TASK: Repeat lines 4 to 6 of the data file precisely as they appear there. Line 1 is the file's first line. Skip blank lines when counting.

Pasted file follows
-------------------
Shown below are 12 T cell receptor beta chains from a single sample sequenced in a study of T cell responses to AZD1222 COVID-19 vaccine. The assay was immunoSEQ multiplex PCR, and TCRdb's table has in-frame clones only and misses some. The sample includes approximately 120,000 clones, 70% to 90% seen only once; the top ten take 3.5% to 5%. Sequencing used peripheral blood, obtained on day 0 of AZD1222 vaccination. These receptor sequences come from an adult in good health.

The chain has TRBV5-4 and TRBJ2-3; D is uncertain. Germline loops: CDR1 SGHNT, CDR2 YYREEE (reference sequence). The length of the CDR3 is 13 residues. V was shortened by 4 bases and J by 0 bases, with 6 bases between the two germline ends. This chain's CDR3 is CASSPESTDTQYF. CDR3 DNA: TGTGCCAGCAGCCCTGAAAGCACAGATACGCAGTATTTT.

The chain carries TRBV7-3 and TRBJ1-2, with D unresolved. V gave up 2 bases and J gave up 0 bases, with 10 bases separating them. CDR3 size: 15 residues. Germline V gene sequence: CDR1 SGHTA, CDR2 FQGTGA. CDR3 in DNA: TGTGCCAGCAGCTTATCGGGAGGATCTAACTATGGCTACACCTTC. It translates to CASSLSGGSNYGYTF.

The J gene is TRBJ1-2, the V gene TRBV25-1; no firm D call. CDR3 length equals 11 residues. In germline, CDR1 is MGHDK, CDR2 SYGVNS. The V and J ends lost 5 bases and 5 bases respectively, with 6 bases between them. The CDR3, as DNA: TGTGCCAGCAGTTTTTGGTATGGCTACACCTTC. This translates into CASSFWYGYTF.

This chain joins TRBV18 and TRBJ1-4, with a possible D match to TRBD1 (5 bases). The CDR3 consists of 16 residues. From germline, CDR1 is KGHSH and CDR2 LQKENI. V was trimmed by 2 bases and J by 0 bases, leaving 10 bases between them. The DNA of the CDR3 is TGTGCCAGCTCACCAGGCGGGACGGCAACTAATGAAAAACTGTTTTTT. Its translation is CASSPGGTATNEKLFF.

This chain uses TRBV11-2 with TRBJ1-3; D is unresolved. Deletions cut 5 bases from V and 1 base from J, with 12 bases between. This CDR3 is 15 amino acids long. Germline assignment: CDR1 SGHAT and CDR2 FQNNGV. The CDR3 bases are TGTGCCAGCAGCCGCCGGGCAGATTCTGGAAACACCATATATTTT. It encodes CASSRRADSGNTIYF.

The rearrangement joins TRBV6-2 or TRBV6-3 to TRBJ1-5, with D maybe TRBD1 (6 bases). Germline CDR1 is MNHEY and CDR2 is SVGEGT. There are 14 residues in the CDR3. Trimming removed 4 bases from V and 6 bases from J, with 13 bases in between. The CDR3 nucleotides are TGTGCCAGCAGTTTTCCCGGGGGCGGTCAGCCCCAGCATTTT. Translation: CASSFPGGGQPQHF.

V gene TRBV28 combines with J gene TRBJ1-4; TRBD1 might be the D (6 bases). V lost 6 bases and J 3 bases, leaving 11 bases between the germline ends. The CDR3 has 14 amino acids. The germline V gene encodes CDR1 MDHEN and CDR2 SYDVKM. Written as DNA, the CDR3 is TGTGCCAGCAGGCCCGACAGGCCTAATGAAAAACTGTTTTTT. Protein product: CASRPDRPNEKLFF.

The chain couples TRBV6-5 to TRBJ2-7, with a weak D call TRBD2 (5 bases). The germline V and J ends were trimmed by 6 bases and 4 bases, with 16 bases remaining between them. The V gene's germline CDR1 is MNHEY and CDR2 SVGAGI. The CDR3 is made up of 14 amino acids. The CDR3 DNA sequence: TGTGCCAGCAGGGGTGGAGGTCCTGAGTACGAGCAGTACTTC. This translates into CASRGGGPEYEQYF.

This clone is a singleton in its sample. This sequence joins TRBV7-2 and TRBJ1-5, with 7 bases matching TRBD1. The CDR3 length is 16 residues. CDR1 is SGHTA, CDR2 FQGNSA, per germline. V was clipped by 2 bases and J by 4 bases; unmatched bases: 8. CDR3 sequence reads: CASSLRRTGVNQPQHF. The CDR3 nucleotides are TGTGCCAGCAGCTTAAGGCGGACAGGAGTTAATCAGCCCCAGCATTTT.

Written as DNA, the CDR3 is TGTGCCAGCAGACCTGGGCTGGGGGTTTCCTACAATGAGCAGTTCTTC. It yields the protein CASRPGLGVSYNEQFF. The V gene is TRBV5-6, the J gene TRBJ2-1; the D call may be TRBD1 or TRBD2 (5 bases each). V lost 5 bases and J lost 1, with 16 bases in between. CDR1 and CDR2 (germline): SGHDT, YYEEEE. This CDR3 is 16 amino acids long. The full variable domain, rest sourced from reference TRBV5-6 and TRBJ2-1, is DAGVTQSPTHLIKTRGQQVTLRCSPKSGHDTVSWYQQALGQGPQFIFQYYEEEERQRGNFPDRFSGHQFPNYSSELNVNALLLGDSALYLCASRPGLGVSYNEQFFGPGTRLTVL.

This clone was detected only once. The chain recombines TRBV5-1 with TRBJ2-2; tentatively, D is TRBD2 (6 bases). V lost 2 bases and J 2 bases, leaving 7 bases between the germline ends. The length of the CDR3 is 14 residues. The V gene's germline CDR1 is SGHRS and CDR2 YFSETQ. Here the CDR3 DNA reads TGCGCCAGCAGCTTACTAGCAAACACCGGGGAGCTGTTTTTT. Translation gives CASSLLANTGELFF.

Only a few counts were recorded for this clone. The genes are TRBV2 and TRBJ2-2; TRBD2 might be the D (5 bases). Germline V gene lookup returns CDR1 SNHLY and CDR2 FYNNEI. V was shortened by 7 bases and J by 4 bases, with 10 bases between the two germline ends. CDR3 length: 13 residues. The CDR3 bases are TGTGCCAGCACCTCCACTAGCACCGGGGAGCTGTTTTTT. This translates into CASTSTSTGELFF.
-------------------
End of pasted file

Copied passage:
The J gene is TRBJ1-2, the V gene TRBV25-1; no firm D call. CDR3 length equals 11 residues. In germline, CDR1 is MGHDK, CDR2 SYGVNS. The V and J ends lost 5 bases and 5 bases respectively, with 6 bases between them. The CDR3, as DNA: TGTGCCAGCAGTTTTTGGTATGGCTACACCTTC. This translates into CASSFWYGYTF.

This chain joins TRBV18 and TRBJ1-4, with a possible D match to TRBD1 (5 bases). The CDR3 consists of 16 residues. From germline, CDR1 is KGHSH and CDR2 LQKENI. V was trimmed by 2 bases and J by 0 bases, leaving 10 bases between them. The DNA of the CDR3 is TGTGCCAGCTCACCAGGCGGGACGGCAACTAATGAAAAACTGTTTTTT. Its translation is CASSPGGTATNEKLFF.

This chain uses TRBV11-2 with TRBJ1-3; D is unresolved. Deletions cut 5 bases from V and 1 base from J, with 12 bases between. This CDR3 is 15 amino acids long. Germline assignment: CDR1 SGHAT and CDR2 FQNNGV. The CDR3 bases are TGTGCCAGCAGCCGCCGGGCAGATTCTGGAAACACCATATATTTT. It encodes CASSRRADSGNTIYF.